: NA mas! These are the two words of Spanish that I know. It means, no more! It was uttered by Filipino pugilist Manny Pacquio who famously let his guard down in one moment of madness whilst in the ring – or was it a moment when sanity returned - to say he had enough of boxing.
The Mauler from Manila immediately quit the sport leaving behind the blood and gore.
(But smell of the briny red stuff must be too great a scent that he has since returned to the ring to don back the gloves with which he used to bludgeon all-comers with lustful thunder and bloody gore).
Lets move on to the ring that serves football at the highest level though.
In one corner we have Luis FERNANDO Suarez who is, or rather; was; the Honduras team coach. In the other is the more famously notorious; Luis ALBERTO Suarez DIAZ, who is this World Cup’s undisputed molar mangler.
Both featured prominently on this, the biggest stage in world football. What we can all be sure of is that the manager Suarez has given up because he failed to guide Honduras through to the next round of 16.
To the Honduran FA, failure is unacceptable. The nation from the Confederation of North, Central American, Carribean Associations of Football (CONCACAF) lost all three first round matches and Suarez decided to unilaterally quit his position. What a manful thing to do. Wise up, own up and clear up. Not many individuals would own up to their failure, take responsibility and live up to the consequences come hell or high water.
Admittedly his world cup record this time round leaves quite a lot to be desired in terms of results. Honduras has not picked up a single point in three matches, conceding a hatful of eight goals and managing to score only one.
But his personal profile and professional prospects have not exactly been harmed by this outing – and inglorious exit – in the World Cup though. He has been widely praised for the classy way in which he chose to leave the scene, assuming the blame for the team’s woeful fortunes and not harangue others for his own dismal performance.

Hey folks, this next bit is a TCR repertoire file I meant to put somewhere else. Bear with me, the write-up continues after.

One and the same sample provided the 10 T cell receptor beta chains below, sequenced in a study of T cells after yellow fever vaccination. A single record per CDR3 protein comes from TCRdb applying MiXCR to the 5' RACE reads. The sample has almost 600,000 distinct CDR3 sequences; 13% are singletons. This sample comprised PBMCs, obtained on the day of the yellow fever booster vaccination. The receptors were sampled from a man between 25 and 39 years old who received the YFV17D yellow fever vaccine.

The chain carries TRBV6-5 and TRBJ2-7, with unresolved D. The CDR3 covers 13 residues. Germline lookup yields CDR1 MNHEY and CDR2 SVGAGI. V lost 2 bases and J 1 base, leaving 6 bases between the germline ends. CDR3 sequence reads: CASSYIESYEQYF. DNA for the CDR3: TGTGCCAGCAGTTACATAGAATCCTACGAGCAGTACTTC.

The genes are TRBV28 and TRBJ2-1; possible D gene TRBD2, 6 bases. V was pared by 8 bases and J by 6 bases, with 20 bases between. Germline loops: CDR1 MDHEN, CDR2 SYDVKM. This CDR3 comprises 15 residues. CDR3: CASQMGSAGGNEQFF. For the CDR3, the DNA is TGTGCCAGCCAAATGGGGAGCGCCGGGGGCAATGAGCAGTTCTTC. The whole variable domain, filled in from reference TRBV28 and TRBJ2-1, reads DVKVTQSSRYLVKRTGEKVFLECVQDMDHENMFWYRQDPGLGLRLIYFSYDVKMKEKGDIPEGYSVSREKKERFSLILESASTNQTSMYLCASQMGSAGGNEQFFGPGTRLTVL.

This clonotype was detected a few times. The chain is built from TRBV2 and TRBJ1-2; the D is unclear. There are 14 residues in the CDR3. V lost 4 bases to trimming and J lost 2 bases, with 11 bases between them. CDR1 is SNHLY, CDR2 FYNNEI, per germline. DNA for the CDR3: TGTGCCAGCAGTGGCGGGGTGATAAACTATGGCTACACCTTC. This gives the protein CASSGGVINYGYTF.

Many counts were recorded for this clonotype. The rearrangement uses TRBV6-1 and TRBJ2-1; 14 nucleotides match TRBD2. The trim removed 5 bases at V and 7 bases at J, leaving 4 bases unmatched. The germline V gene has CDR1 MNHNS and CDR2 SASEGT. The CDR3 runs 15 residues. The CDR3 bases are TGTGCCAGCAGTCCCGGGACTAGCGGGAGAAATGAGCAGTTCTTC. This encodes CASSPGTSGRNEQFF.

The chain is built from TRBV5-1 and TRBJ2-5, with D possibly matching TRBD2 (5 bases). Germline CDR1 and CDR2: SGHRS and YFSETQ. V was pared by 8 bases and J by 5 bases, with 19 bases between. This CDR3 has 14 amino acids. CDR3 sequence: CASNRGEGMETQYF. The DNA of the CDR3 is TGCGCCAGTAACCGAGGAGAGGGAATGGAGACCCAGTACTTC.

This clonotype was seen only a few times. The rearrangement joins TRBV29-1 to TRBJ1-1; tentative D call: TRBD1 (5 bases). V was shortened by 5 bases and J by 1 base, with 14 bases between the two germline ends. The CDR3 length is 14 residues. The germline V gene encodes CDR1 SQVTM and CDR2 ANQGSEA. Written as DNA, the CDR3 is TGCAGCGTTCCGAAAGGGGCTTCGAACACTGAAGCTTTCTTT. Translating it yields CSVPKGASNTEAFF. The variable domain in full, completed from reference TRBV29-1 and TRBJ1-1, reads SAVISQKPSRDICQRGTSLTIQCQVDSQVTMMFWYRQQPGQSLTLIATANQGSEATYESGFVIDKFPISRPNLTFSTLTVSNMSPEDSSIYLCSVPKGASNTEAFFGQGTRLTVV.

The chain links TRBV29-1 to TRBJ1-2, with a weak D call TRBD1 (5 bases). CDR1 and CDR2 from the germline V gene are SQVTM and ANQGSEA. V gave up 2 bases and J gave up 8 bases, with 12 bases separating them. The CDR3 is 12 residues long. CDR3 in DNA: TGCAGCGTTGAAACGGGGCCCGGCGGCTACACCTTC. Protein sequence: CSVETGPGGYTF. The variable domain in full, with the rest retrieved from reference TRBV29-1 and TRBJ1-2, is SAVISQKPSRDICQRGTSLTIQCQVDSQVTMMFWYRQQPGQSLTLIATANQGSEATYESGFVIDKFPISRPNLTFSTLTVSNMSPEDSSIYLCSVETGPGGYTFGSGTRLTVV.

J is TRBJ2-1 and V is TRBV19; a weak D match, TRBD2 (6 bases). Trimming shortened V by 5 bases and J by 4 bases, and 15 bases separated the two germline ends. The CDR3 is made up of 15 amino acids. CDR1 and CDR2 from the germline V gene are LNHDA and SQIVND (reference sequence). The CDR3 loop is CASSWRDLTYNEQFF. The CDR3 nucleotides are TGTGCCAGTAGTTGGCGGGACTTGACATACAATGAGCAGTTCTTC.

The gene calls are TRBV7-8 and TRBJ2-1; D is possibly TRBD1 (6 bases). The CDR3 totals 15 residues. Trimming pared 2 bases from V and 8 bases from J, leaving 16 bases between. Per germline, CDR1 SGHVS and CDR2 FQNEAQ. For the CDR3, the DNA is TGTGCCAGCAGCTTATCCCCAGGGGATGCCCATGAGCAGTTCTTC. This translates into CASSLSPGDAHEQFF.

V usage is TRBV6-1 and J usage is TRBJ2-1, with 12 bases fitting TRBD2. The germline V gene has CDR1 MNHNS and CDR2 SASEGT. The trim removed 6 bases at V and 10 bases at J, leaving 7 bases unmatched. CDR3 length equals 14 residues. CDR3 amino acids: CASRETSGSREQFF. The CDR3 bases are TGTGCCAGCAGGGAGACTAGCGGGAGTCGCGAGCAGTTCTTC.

By the time this World Cup is over, there will be many coaching and managerial appointments that will be left vacant and waiting to be filled. And for this Suarez, he has certainly not harmed his prospects of landing a plum coaching job anywhere in the world any harm at all for the commendable way he has conducted himself.
The other Suarez? Any straight thinking player would be fretting at the prospect of a vengeful world crying for retribution if not crying for recrimination.
There is already talk that were he to be sanctioned by FIFA – which has indeed been conducting a probe on the matter – and be punished with a long ban.
His current employer – Liverpool – could sue for compensation too. That should be about right; clubs are liable to pay star players huge salaries in the wholly acceptable expectation that they do not do anything that would prevent them from turning up for work fit, healthy and ready to perform.
This is going to be a delicious prospect for Employment and Labour Law lawyers who no doubt have the drive to delve into rights, responsibilities and liabilities that this can of worms that has just been opened by Suarez’s third bite!
Looking back, this is not without precedent. Former Chelsea player Adrian Mutu, an extremely talented player from Rumania who plied his trade all over Europe faced just such a sanctioned once.
In between training and match day whilst contracted to Chelsea, the young man with so much time on his hands took to snorting cocaine and was subsequently tested positive. Eventual suspension caused him to miss games for which his prodigious skills could have contributed to Chelsea’s cause. Contract broken!
Suarez is the name, both have fame. One will remain in the game. For the other, perhaps only shame!